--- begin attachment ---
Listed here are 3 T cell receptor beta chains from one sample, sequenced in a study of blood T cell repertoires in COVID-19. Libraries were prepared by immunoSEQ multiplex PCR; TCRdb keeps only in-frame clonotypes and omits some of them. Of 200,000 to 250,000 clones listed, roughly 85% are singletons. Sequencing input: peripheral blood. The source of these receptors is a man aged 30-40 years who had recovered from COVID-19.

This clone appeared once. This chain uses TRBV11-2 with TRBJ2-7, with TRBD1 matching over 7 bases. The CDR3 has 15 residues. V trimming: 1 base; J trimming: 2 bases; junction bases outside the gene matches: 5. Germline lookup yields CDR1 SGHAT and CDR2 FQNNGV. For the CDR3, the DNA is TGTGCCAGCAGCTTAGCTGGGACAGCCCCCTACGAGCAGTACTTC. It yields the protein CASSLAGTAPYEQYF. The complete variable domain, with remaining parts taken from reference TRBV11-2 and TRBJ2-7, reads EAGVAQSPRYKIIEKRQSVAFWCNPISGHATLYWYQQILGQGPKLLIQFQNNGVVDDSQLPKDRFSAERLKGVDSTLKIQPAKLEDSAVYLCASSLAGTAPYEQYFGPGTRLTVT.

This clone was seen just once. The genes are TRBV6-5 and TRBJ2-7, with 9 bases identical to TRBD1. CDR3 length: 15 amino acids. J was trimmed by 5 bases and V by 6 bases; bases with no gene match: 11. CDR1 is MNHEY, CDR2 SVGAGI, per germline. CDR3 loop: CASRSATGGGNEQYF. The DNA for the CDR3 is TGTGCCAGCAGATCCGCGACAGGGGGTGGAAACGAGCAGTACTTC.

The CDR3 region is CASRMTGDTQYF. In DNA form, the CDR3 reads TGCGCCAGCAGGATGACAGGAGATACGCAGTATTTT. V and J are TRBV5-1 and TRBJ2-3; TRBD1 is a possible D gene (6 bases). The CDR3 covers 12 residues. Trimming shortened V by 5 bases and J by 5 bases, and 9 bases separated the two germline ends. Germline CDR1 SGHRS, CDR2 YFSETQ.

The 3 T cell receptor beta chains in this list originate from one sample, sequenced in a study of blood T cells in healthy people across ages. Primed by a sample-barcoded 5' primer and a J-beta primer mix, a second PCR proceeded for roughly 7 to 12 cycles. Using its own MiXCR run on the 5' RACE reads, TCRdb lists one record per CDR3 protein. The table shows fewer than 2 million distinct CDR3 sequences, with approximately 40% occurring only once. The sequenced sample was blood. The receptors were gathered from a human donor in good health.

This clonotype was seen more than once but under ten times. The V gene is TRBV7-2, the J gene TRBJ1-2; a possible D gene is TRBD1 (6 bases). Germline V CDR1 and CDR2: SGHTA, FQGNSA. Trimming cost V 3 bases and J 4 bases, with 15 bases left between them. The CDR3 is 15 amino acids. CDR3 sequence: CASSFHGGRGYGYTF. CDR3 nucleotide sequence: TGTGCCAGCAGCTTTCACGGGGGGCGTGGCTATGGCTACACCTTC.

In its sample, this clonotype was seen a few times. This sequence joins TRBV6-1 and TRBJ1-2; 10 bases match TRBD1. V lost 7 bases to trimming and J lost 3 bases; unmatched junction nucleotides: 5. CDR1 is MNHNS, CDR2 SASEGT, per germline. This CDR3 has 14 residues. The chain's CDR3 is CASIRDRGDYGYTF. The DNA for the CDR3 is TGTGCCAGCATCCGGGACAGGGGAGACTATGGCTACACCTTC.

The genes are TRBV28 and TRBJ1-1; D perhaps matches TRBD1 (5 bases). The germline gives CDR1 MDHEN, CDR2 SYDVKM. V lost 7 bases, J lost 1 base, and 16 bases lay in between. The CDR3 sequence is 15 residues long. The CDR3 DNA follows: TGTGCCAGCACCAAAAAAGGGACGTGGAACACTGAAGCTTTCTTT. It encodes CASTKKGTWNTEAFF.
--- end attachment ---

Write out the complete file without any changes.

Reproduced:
Listed here are 3 T cell receptor beta chains from one sample, sequenced in a study of blood T cell repertoires in COVID-19. Libraries were prepared by immunoSEQ multiplex PCR; TCRdb keeps only in-frame clonotypes and omits some of them. Of 200,000 to 250,000 clones listed, roughly 85% are singletons. Sequencing input: peripheral blood. The source of these receptors is a man aged 30-40 years who had recovered from COVID-19.

This clone appeared once. This chain uses TRBV11-2 with TRBJ2-7, with TRBD1 matching over 7 bases. The CDR3 has 15 residues. V trimming: 1 base; J trimming: 2 bases; junction bases outside the gene matches: 5. Germline lookup yields CDR1 SGHAT and CDR2 FQNNGV. For the CDR3, the DNA is TGTGCCAGCAGCTTAGCTGGGACAGCCCCCTACGAGCAGTACTTC. It yields the protein CASSLAGTAPYEQYF. The complete variable domain, with remaining parts taken from reference TRBV11-2 and TRBJ2-7, reads EAGVAQSPRYKIIEKRQSVAFWCNPISGHATLYWYQQILGQGPKLLIQFQNNGVVDDSQLPKDRFSAERLKGVDSTLKIQPAKLEDSAVYLCASSLAGTAPYEQYFGPGTRLTVT.

This clone was seen just once. The genes are TRBV6-5 and TRBJ2-7, with 9 bases identical to TRBD1. CDR3 length: 15 amino acids. J was trimmed by 5 bases and V by 6 bases; bases with no gene match: 11. CDR1 is MNHEY, CDR2 SVGAGI, per germline. CDR3 loop: CASRSATGGGNEQYF. The DNA for the CDR3 is TGTGCCAGCAGATCCGCGACAGGGGGTGGAAACGAGCAGTACTTC.

The CDR3 region is CASRMTGDTQYF. In DNA form, the CDR3 reads TGCGCCAGCAGGATGACAGGAGATACGCAGTATTTT. V and J are TRBV5-1 and TRBJ2-3; TRBD1 is a possible D gene (6 bases). The CDR3 covers 12 residues. Trimming shortened V by 5 bases and J by 5 bases, and 9 bases separated the two germline ends. Germline CDR1 SGHRS, CDR2 YFSETQ.

The 3 T cell receptor beta chains in this list originate from one sample, sequenced in a study of blood T cells in healthy people across ages. Primed by a sample-barcoded 5' primer and a J-beta primer mix, a second PCR proceeded for roughly 7 to 12 cycles. Using its own MiXCR run on the 5' RACE reads, TCRdb lists one record per CDR3 protein. The table shows fewer than 2 million distinct CDR3 sequences, with approximately 40% occurring only once. The sequenced sample was blood. The receptors were gathered from a human donor in good health.

This clonotype was seen more than once but under ten times. The V gene is TRBV7-2, the J gene TRBJ1-2; a possible D gene is TRBD1 (6 bases). Germline V CDR1 and CDR2: SGHTA, FQGNSA. Trimming cost V 3 bases and J 4 bases, with 15 bases left between them. The CDR3 is 15 amino acids. CDR3 sequence: CASSFHGGRGYGYTF. CDR3 nucleotide sequence: TGTGCCAGCAGCTTTCACGGGGGGCGTGGCTATGGCTACACCTTC.

In its sample, this clonotype was seen a few times. This sequence joins TRBV6-1 and TRBJ1-2; 10 bases match TRBD1. V lost 7 bases to trimming and J lost 3 bases; unmatched junction nucleotides: 5. CDR1 is MNHNS, CDR2 SASEGT, per germline. This CDR3 has 14 residues. The chain's CDR3 is CASIRDRGDYGYTF. The DNA for the CDR3 is TGTGCCAGCATCCGGGACAGGGGAGACTATGGCTACACCTTC.

The genes are TRBV28 and TRBJ1-1; D perhaps matches TRBD1 (5 bases). The germline gives CDR1 MDHEN, CDR2 SYDVKM. V lost 7 bases, J lost 1 base, and 16 bases lay in between. The CDR3 sequence is 15 residues long. The CDR3 DNA follows: TGTGCCAGCACCAAAAAAGGGACGTGGAACACTGAAGCTTTCTTT. It encodes CASTKKGTWNTEAFF.